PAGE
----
Functional Groups

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Functional Groups
Functional groups: special groups of
atoms attached to a hydrocarbon
skeleton; the most common sites of
chemical reactivity.
Organic halides: a hydrogen is
replaced by a halogen
fluoro-, chloro-, bromo-, iodo-
2-iodobutane
Organic halides: a hydrogen is
replaced by a halogen
fluoro-, chloro-, bromo-, iodo-
2,4-dibromo-1-hexene
Organic halides: a hydrogen is
replaced by a halogen
fluoro-, chloro-, bromo-, iodo-
1-bromo-2-chlorobenzene
Alcohols & phenols: contain the hydroxyl
group (-OH)
alcohols: at least 1 H on a hydrocarbon is replaced by OH
phenols: at least 1 H on an aromatic ring is replaced by OH
2-propanol
Alcohols & phenols: contain the hydroxyl
group (-OH)
alcohols: at least 1 H on a hydrocarbon is replaced by OH
phenols: at least 1 H on an aromatic ring is replaced by OH
3-methyl-1-butanol
Alcohols & phenols: contain the hydroxyl
group (-OH)
alcohols: at least 1 H on a hydrocarbon is replaced by OH
phenols: at least 1 H on an aromatic ring is replaced by OH
1,2-butanediol
ethers: compounds in which an O atom is
bonded to 2 organic groups: -C-O-C-
methoxymethane (dimethyl ether)
ethers: compounds in which an O atom is
bonded to 2 organic groups: -C-O-C-
methoxypropane (methyl propyl ether)
ethers: compounds in which an O atom is
bonded to 2 organic groups: -C-O-C-
methoxybenzene (methyl phenyl ether)
Carboxylic acids: compounds that contain
the carboxyl group
(general formula is R-COOH)
butanoic acid
Carboxylic acids: compounds that contain
the carboxyl group
(general formula is R-COOH)
ethanoic acid
Carboxylic acids: compounds that contain
the carboxyl group
(general formula is R-COOH)
3-methylpentanoic acid
Carboxylic acids: compounds that contain
the carboxyl group
(general formula is R-COOH)
benzoic acid
amines: derivatives of ammonia (NH3) in which 1
or more H atoms are replaced by organic groups
(alkyl or aryl groups)
ammonia
amines: derivatives of ammonia (NH3) in which 1
or more H atoms are replaced by organic groups
(alkyl or aryl groups)
methylamine
amines: derivatives of ammonia (NH3) in which 1
or more H atoms are replaced by organic groups
(alkyl or aryl groups)
trimethylamine
amines: derivatives of ammonia (NH3) in which 1
or more H atoms are replaced by organic groups
(alkyl or aryl groups)
2-aminobutane
amines: derivatives of ammonia (NH3) in which 1
or more H atoms are replaced by organic groups
(alkyl or aryl groups)
1-amino-3-propylcyclohexane
*aniline: the simplest aromatic amine
aniline
*aniline: the simplest aromatic amine
3,5-dichloroaniline
Naming it “aniline”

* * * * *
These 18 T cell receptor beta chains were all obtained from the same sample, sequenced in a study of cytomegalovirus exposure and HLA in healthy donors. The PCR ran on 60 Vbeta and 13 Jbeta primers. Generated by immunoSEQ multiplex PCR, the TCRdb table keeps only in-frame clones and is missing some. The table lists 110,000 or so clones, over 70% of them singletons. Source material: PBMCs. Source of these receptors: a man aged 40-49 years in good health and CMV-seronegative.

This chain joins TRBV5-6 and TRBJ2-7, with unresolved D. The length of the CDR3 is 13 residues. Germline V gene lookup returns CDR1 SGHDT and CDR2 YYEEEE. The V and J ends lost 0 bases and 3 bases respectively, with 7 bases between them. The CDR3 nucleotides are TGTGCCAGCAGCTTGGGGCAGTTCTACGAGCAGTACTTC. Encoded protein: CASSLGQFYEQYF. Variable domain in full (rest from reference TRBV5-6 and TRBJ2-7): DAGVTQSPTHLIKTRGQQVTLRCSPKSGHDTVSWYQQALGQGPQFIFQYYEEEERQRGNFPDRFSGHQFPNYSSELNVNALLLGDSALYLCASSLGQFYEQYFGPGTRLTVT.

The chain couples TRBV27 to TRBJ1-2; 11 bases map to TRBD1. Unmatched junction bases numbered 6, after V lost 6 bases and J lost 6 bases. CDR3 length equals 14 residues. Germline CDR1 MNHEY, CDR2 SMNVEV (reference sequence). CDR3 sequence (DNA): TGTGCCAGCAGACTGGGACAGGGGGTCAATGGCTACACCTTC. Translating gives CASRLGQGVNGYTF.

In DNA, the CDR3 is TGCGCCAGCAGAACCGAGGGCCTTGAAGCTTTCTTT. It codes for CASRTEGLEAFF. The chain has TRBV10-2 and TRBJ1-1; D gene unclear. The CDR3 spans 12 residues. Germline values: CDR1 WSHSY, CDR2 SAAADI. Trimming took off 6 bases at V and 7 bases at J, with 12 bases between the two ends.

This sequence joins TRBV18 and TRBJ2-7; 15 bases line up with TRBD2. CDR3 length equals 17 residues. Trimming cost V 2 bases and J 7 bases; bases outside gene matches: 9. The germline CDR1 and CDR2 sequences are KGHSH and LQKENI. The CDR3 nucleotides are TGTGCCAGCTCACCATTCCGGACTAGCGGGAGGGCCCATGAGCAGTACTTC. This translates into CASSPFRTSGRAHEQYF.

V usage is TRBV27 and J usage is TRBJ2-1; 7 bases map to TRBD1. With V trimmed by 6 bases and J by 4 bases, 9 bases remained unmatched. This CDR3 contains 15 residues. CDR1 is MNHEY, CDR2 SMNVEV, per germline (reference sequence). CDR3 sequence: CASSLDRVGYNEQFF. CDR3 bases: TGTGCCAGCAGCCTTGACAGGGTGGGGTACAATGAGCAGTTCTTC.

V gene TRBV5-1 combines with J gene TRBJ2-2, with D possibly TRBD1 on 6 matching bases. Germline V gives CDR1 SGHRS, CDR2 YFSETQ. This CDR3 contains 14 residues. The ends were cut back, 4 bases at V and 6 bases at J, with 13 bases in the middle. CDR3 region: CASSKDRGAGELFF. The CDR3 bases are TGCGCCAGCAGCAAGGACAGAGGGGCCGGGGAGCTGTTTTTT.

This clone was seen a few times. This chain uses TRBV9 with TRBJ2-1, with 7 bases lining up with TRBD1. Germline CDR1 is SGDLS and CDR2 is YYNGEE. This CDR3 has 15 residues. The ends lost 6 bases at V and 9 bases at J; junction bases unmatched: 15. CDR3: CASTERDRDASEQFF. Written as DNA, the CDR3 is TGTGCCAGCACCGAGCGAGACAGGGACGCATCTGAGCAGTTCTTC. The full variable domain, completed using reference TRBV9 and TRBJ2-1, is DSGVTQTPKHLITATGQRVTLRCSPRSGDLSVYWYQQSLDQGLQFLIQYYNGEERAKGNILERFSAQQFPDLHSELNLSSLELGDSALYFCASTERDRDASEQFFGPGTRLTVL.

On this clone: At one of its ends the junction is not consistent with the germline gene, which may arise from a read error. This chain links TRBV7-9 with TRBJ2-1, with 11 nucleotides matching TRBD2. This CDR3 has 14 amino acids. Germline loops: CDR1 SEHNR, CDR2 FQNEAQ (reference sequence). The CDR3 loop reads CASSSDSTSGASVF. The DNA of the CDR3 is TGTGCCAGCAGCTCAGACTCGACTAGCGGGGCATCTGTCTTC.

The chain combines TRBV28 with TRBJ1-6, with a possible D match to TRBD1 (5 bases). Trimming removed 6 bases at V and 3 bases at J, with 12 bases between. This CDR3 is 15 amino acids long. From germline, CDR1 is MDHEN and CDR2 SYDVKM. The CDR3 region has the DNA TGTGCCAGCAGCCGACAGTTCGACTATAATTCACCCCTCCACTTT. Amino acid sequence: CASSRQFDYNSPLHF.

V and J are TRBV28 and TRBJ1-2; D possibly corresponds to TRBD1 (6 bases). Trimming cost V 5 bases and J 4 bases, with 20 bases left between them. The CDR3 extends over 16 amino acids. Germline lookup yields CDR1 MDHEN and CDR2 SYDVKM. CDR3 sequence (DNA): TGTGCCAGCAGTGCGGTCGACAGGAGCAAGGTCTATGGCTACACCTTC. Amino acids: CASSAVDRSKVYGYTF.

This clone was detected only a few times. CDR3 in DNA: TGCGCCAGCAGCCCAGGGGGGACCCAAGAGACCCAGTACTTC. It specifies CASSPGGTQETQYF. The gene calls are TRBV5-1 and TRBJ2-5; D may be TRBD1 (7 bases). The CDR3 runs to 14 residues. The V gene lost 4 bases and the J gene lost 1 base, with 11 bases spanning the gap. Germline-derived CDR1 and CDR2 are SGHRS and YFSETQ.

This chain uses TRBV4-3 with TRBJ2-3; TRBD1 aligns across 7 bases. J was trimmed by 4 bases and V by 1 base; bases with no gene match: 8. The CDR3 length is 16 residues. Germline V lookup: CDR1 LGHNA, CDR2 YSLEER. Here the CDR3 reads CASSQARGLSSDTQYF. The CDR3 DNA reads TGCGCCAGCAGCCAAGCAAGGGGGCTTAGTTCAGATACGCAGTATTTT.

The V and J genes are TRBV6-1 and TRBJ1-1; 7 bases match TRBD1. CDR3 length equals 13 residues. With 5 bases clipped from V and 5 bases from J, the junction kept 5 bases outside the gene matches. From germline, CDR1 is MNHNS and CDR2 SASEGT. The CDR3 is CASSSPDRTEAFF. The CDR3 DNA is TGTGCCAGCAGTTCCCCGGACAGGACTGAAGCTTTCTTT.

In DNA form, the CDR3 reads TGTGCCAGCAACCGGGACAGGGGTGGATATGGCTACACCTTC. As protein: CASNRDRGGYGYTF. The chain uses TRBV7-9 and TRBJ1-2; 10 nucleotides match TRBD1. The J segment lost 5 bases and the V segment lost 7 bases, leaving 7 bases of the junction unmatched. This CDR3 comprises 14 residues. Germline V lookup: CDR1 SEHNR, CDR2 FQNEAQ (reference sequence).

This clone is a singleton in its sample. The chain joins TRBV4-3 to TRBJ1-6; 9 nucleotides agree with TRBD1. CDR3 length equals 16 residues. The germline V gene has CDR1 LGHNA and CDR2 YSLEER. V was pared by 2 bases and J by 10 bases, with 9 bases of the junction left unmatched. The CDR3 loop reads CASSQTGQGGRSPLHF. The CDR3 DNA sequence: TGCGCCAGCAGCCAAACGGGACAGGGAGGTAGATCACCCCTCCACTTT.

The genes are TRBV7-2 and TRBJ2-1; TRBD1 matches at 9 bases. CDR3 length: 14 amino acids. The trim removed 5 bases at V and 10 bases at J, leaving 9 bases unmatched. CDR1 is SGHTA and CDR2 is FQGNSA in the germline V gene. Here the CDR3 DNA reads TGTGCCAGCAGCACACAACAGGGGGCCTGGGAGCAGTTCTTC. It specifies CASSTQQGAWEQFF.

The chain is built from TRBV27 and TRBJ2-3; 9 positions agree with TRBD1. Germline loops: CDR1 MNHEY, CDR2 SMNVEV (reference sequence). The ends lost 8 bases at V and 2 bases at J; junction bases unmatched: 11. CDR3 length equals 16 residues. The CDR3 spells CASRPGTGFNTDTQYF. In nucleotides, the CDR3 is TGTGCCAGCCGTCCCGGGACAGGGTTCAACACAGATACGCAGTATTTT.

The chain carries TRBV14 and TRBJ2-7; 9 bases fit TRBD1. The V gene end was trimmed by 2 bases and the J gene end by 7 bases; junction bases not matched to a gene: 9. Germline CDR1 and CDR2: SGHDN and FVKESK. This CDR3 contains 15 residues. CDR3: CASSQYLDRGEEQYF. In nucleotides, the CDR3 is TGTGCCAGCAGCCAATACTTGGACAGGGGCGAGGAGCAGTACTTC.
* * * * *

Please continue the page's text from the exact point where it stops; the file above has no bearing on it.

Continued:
make this carbon #1
by definition
*aniline: the simplest aromatic amine
N,N-dimethylaniline
Summary of IUPAC rules for
naming organic compounds


IUPAC: International Union of Pure
and Applied Chemistry
International, non-governmental organization
that is best known for its system of
nomenclature, which is now recognized as the
world authority in this field.
Rule #1: Identify the longest
chain of carbon atoms
a) The longest chain of carbon atoms gives the
stem/root of the name as shown in the table below:
# of C-atoms in Stem in
longest chain
IUPAC name
1
meth2
3
4
5
6
7
8
9
ethpropbutpenthexheptoctnon-
Example
(C2H2n+2 for alkanes)
CH4, methane
C2H6, ethane
C3H8, propane
C4H10, butane
C5H12, pentane
C6H14, hexane
C7H16, heptane
C8H18, octane
C9H20, nonane
Rule #1: Identify the longest
chain of carbon atoms
b) If two chains have equal lengths, pick the
one with more branch points.
Rule #2: Number the carbons in
the main chain
Number chain to minimize the position/number of
the following in order of priority:
a)
thing you’re naming the compound after (double bond
if alkene; -OH group if alcohol, etc)
a)
b)
c)
d)
note: for multiple double bonds -diene, -triene, -tetraene
first branch/substituent group
If both ends have the same first branching number,
then number chain to minimize position of second
branch (and then third and so on).
if still in need of a tie breaker, minimize # of
substituent group that comes first alphabetically
Note: in cyclic and aromatic (benzene derivatives)
compounds, no number needed if only one substituent.
Rule #3: Identify the functional group and attach
appropriate suffix

Note: the name for the stem/root is
derived from the longest carbon chain,
which may include the carbon of the
functional group.
Indicating position of the functional group:
shown by a number inserted before the functional
group ending. The number refers to the carbon
atom to which the functional group is attached
when the chain is numbered starting at the end
that will give the smallest number to the group.
Class of
compound
alkane
Functional
group
Suffix in IUPAC
name
-ane
alkene
-ene
alkyne
-yne
alcohol
-anol
aldehyde
-anal
ketone
carboxylic acid
amine
-anone
-anoic acid
-anamine
Rule #4: Identify the side chains or substituent groups
Assign number of carbon at point of attachment.
Side chain/ substituent group
Prefix in IUPAC name
Example
-CH3
methyl-
2-methylpropane
-C2H5
ethyl
3-ethylpentane
-C3H7
propyl-
4-propylheptane
fluoro-, chloro-, bromo-, iodo-
tetrachloromethane
amino-
2-aminoethanioic acid
-F, -Cl, -Br, -I
-NH2
Rule #5: Assemble name as a single word 
#, substituent, root, suffix
a)
List substituents alphabetically (i.e. butyl- before
methyl-)
b)
If multiples of one substituent are present: “di-,”
“tri-,” “tetra,” etc.

Note: “di-,” “tri-,” “tetra,” etc. aren’t part of
alphabetical name (triethyl- before dimethyl-)
c)
punctuation: commas between numbers; hyphens
between numbers and letters; merged into one
word (exception: acid = word #2 for carboxylic
acids)

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